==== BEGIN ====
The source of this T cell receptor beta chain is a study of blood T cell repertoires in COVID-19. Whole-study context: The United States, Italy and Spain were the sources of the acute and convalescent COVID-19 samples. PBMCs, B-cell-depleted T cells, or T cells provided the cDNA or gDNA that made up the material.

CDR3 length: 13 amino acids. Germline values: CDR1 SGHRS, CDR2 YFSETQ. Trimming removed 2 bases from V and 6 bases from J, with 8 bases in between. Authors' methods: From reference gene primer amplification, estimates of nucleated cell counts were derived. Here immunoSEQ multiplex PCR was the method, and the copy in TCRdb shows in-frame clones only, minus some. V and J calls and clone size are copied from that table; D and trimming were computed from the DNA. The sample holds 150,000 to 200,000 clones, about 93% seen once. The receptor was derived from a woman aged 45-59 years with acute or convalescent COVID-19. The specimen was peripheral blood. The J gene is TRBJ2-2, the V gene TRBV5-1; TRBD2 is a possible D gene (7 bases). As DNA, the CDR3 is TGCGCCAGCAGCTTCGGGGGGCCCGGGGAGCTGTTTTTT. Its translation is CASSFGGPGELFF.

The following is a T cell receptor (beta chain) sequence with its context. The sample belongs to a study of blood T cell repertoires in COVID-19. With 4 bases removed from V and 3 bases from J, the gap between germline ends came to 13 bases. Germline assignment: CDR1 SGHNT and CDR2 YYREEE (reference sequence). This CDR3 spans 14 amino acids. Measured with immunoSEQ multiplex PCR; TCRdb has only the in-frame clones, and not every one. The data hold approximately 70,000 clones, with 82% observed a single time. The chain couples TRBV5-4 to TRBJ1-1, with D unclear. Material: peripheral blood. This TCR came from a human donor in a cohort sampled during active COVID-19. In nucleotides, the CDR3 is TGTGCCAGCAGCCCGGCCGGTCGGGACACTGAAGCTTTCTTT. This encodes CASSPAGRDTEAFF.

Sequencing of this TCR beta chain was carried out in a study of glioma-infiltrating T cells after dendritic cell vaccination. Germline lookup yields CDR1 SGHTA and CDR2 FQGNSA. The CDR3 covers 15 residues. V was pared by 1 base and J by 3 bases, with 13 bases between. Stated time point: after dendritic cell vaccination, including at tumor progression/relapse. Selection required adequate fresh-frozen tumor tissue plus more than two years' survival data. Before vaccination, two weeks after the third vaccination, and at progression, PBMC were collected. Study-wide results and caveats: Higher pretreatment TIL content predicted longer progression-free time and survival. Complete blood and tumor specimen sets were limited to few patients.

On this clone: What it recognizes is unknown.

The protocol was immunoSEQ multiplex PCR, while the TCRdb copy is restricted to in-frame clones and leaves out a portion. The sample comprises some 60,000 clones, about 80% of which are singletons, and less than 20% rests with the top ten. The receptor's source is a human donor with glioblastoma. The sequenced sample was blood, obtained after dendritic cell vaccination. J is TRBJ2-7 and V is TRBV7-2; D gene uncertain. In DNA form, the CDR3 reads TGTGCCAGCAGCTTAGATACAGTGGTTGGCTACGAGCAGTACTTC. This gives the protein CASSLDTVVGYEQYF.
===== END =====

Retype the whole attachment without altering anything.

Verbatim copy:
The source of this T cell receptor beta chain is a study of blood T cell repertoires in COVID-19. Whole-study context: The United States, Italy and Spain were the sources of the acute and convalescent COVID-19 samples. PBMCs, B-cell-depleted T cells, or T cells provided the cDNA or gDNA that made up the material.

CDR3 length: 13 amino acids. Germline values: CDR1 SGHRS, CDR2 YFSETQ. Trimming removed 2 bases from V and 6 bases from J, with 8 bases in between. Authors' methods: From reference gene primer amplification, estimates of nucleated cell counts were derived. Here immunoSEQ multiplex PCR was the method, and the copy in TCRdb shows in-frame clones only, minus some. V and J calls and clone size are copied from that table; D and trimming were computed from the DNA. The sample holds 150,000 to 200,000 clones, about 93% seen once. The receptor was derived from a woman aged 45-59 years with acute or convalescent COVID-19. The specimen was peripheral blood. The J gene is TRBJ2-2, the V gene TRBV5-1; TRBD2 is a possible D gene (7 bases). As DNA, the CDR3 is TGCGCCAGCAGCTTCGGGGGGCCCGGGGAGCTGTTTTTT. Its translation is CASSFGGPGELFF.

The following is a T cell receptor (beta chain) sequence with its context. The sample belongs to a study of blood T cell repertoires in COVID-19. With 4 bases removed from V and 3 bases from J, the gap between germline ends came to 13 bases. Germline assignment: CDR1 SGHNT and CDR2 YYREEE (reference sequence). This CDR3 spans 14 amino acids. Measured with immunoSEQ multiplex PCR; TCRdb has only the in-frame clones, and not every one. The data hold approximately 70,000 clones, with 82% observed a single time. The chain couples TRBV5-4 to TRBJ1-1, with D unclear. Material: peripheral blood. This TCR came from a human donor in a cohort sampled during active COVID-19. In nucleotides, the CDR3 is TGTGCCAGCAGCCCGGCCGGTCGGGACACTGAAGCTTTCTTT. This encodes CASSPAGRDTEAFF.

Sequencing of this TCR beta chain was carried out in a study of glioma-infiltrating T cells after dendritic cell vaccination. Germline lookup yields CDR1 SGHTA and CDR2 FQGNSA. The CDR3 covers 15 residues. V was pared by 1 base and J by 3 bases, with 13 bases between. Stated time point: after dendritic cell vaccination, including at tumor progression/relapse. Selection required adequate fresh-frozen tumor tissue plus more than two years' survival data. Before vaccination, two weeks after the third vaccination, and at progression, PBMC were collected. Study-wide results and caveats: Higher pretreatment TIL content predicted longer progression-free time and survival. Complete blood and tumor specimen sets were limited to few patients.

On this clone: What it recognizes is unknown.

The protocol was immunoSEQ multiplex PCR, while the TCRdb copy is restricted to in-frame clones and leaves out a portion. The sample comprises some 60,000 clones, about 80% of which are singletons, and less than 20% rests with the top ten. The receptor's source is a human donor with glioblastoma. The sequenced sample was blood, obtained after dendritic cell vaccination. J is TRBJ2-7 and V is TRBV7-2; D gene uncertain. In DNA form, the CDR3 reads TGTGCCAGCAGCTTAGATACAGTGGTTGGCTACGAGCAGTACTTC. This gives the protein CASSLDTVVGYEQYF.